I’ve waited this long to talk about game mechanics for two reasons: one, narrative stands at the forefront of the experience, and two, little is changed from the first Cold Steel. As I mentioned in my hands-on preview, the turn-based battle system is augmented with several new playable characters and an Overdrive feature that allows the player to take extra turns in a pinch. Characters can still pair up in battle and utilize their affinities for one another to perform various support abilities, including some more powerful skills added especially for this game. Outside of battle, the moment-to-moment gameplay of Cold Steel II is much the same, except for a few new modes of transportation. The most notable of these is an airship that can be outfitted with a variety of shops and character training services by recruiting the Stars of Des— er, former Thors Military Academy students from across Erebonia. Some of these services come a little late in the game to fully appreciate, but it’s an entertaining diversion to the main story. One particular detail I cannot applaud enough is the notifications that appear every time the story is about to take a significant step forward; the game actually warns the player every time the window for side quests or otherwise missable content is about to expire. My completionist tendencies weep in gratitude, Falcom. Thank you.
Cold Steel II runs on the same graphical engine as the first, and it’s beginning to show its age. Animations are generally quite stiff and feel increasingly dated alongside other contemporary games. Yes, the game was released a couple of years ago in Japan, but Cold Steel’s visuals don’t have the same timeless quality as, say, Trails in the Sky’s. It’s a good thing the series is making the leap to PS4 with its next installment. Also of note is Cold Steel II’s less-than-ideal performance on Vita; frame drops are abundant whenever the action heats up. I would argue that it runs a bit worse than the first, but I have a feeling the cause lies in the expansion of its cast, as the number of characters on-screen at any given time is generally higher than in Cold Steel I.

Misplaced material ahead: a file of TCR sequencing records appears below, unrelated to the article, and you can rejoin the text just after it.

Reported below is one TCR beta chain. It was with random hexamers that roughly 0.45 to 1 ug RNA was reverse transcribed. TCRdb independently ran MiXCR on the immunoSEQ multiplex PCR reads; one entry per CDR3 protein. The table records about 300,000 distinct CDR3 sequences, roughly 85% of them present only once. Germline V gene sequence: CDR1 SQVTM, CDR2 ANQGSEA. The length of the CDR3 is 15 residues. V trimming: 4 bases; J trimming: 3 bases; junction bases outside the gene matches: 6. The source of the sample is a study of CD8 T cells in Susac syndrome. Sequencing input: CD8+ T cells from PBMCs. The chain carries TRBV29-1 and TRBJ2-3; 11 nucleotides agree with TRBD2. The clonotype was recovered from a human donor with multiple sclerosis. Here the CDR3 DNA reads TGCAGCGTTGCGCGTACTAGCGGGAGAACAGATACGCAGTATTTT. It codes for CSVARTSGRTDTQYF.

The Trails series rewards players who invest themselves in it, and Cold Steel II is no exception to this rule. It is staunchly traditional in most ways but also exceptionally attentive to all of the details that make classic, story-driven RPGs so wonderful when they’re done right. It’s also a fantastic continuation of its predecessor’s story that has far-reaching implications for the series as a whole. If I have a single complaint, it’s that the game’s pacing is woefully uneven; the middle of the story drags on for far too long without any significant plot development, but I’m willing to forgive this in light of its extensive and exciting finale. Fans of the first Cold Steel owe it to themselves to pick this one up, while everyone else should start with the first to see what all the fuss is about.
This review is based on a free review copy provided to RPGFan by the publisher. The reviewer also previously worked under contract with this publisher on an unrelated project prior to accepting the task of reviewing this game. This relationship in no way influenced the reviewer’s opinion of the game or its final score.